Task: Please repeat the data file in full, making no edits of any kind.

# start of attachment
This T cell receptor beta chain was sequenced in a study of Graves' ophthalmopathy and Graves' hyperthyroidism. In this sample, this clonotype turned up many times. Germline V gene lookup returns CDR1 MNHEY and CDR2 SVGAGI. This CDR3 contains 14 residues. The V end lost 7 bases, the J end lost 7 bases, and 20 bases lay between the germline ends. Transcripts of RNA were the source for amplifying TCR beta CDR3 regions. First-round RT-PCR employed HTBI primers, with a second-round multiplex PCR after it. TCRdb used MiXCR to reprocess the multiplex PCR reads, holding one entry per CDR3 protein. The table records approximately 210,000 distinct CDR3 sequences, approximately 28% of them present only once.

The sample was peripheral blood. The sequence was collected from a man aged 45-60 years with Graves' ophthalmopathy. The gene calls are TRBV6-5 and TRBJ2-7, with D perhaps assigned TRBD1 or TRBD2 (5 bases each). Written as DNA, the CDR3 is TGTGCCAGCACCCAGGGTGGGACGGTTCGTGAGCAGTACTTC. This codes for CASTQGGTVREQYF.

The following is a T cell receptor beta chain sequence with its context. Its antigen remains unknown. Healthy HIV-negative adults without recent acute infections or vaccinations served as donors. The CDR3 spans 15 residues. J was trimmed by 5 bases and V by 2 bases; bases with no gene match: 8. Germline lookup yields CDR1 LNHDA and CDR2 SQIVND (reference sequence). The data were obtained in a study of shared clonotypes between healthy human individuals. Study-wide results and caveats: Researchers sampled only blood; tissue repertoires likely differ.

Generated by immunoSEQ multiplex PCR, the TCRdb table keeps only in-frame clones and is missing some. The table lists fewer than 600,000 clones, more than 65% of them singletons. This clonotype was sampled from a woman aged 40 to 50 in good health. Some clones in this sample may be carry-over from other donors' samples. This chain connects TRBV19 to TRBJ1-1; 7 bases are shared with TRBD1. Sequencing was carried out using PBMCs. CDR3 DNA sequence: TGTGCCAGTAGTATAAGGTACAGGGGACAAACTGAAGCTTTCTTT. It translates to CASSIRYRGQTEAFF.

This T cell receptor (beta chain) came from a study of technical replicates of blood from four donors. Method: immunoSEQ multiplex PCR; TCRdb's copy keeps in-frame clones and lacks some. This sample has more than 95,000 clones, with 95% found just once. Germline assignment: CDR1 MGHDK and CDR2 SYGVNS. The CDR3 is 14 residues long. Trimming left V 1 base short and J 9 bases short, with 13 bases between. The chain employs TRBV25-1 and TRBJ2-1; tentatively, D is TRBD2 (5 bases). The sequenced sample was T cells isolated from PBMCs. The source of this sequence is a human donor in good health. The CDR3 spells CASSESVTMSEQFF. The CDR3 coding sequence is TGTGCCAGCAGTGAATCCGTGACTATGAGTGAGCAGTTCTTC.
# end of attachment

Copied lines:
This T cell receptor beta chain was sequenced in a study of Graves' ophthalmopathy and Graves' hyperthyroidism. In this sample, this clonotype turned up many times. Germline V gene lookup returns CDR1 MNHEY and CDR2 SVGAGI. This CDR3 contains 14 residues. The V end lost 7 bases, the J end lost 7 bases, and 20 bases lay between the germline ends. Transcripts of RNA were the source for amplifying TCR beta CDR3 regions. First-round RT-PCR employed HTBI primers, with a second-round multiplex PCR after it. TCRdb used MiXCR to reprocess the multiplex PCR reads, holding one entry per CDR3 protein. The table records approximately 210,000 distinct CDR3 sequences, approximately 28% of them present only once.

The sample was peripheral blood. The sequence was collected from a man aged 45-60 years with Graves' ophthalmopathy. The gene calls are TRBV6-5 and TRBJ2-7, with D perhaps assigned TRBD1 or TRBD2 (5 bases each). Written as DNA, the CDR3 is TGTGCCAGCACCCAGGGTGGGACGGTTCGTGAGCAGTACTTC. This codes for CASTQGGTVREQYF.

The following is a T cell receptor beta chain sequence with its context. Its antigen remains unknown. Healthy HIV-negative adults without recent acute infections or vaccinations served as donors. The CDR3 spans 15 residues. J was trimmed by 5 bases and V by 2 bases; bases with no gene match: 8. Germline lookup yields CDR1 LNHDA and CDR2 SQIVND (reference sequence). The data were obtained in a study of shared clonotypes between healthy human individuals. Study-wide results and caveats: Researchers sampled only blood; tissue repertoires likely differ.

Generated by immunoSEQ multiplex PCR, the TCRdb table keeps only in-frame clones and is missing some. The table lists fewer than 600,000 clones, more than 65% of them singletons. This clonotype was sampled from a woman aged 40 to 50 in good health. Some clones in this sample may be carry-over from other donors' samples. This chain connects TRBV19 to TRBJ1-1; 7 bases are shared with TRBD1. Sequencing was carried out using PBMCs. CDR3 DNA sequence: TGTGCCAGTAGTATAAGGTACAGGGGACAAACTGAAGCTTTCTTT. It translates to CASSIRYRGQTEAFF.

This T cell receptor (beta chain) came from a study of technical replicates of blood from four donors. Method: immunoSEQ multiplex PCR; TCRdb's copy keeps in-frame clones and lacks some. This sample has more than 95,000 clones, with 95% found just once. Germline assignment: CDR1 MGHDK and CDR2 SYGVNS. The CDR3 is 14 residues long. Trimming left V 1 base short and J 9 bases short, with 13 bases between. The chain employs TRBV25-1 and TRBJ2-1; tentatively, D is TRBD2 (5 bases). The sequenced sample was T cells isolated from PBMCs. The source of this sequence is a human donor in good health. The CDR3 spells CASSESVTMSEQFF. The CDR3 coding sequence is TGTGCCAGCAGTGAATCCGTGACTATGAGTGAGCAGTTCTTC.